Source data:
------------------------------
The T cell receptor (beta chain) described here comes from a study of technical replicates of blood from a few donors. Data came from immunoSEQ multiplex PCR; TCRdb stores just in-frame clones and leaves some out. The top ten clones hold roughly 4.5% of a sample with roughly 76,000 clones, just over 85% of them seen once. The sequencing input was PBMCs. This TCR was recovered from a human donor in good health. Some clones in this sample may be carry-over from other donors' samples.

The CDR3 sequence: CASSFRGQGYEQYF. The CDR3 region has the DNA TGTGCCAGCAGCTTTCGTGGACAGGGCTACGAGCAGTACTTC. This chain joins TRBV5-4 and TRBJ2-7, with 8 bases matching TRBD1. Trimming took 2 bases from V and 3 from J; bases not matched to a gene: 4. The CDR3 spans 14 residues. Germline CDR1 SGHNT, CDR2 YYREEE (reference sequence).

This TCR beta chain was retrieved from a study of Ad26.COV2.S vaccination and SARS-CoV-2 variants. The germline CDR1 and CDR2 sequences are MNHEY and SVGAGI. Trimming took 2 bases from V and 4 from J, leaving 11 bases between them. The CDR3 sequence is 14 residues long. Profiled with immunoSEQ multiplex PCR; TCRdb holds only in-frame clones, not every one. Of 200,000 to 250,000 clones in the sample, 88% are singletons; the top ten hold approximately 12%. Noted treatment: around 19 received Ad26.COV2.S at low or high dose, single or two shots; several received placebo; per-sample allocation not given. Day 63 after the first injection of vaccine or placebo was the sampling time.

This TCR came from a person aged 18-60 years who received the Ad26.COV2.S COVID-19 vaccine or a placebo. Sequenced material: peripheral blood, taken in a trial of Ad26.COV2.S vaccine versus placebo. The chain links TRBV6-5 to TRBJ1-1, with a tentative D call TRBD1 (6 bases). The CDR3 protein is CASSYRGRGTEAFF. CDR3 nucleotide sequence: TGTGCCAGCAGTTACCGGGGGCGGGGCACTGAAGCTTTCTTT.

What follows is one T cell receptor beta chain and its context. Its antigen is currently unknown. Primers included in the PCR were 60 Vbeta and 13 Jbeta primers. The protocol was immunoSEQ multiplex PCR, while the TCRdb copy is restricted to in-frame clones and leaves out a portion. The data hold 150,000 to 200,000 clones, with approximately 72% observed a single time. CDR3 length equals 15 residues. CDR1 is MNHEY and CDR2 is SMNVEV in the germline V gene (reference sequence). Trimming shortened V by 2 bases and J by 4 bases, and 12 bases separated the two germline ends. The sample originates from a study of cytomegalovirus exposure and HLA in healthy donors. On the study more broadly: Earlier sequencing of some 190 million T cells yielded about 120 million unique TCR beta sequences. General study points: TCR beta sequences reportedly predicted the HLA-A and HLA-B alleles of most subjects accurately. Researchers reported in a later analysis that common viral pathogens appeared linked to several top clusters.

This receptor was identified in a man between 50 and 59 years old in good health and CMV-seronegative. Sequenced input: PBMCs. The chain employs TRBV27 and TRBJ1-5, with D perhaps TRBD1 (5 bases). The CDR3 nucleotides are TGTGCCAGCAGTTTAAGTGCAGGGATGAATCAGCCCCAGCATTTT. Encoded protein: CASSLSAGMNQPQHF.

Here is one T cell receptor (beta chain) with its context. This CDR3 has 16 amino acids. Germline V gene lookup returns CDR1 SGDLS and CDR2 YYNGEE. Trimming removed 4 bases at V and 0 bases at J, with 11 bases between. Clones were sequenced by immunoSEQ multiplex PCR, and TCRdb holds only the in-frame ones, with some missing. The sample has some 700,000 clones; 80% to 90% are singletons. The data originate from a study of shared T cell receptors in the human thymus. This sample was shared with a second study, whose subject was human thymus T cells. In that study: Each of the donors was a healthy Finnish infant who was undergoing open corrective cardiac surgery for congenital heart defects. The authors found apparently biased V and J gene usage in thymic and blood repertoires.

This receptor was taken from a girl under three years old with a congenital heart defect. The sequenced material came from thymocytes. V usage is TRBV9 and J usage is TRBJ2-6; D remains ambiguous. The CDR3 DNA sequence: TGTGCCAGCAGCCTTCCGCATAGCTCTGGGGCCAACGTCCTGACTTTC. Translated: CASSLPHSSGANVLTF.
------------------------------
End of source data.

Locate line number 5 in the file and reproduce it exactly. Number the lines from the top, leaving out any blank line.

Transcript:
What follows is one T cell receptor beta chain and its context. Its antigen is currently unknown. Primers included in the PCR were 60 Vbeta and 13 Jbeta primers. The protocol was immunoSEQ multiplex PCR, while the TCRdb copy is restricted to in-frame clones and leaves out a portion. The data hold 150,000 to 200,000 clones, with approximately 72% observed a single time. CDR3 length equals 15 residues. CDR1 is MNHEY and CDR2 is SMNVEV in the germline V gene (reference sequence). Trimming shortened V by 2 bases and J by 4 bases, and 12 bases separated the two germline ends. The sample originates from a study of cytomegalovirus exposure and HLA in healthy donors. On the study more broadly: Earlier sequencing of some 190 million T cells yielded about 120 million unique TCR beta sequences. General study points: TCR beta sequences reportedly predicted the HLA-A and HLA-B alleles of most subjects accurately. Researchers reported in a later analysis that common viral pathogens appeared linked to several top clusters.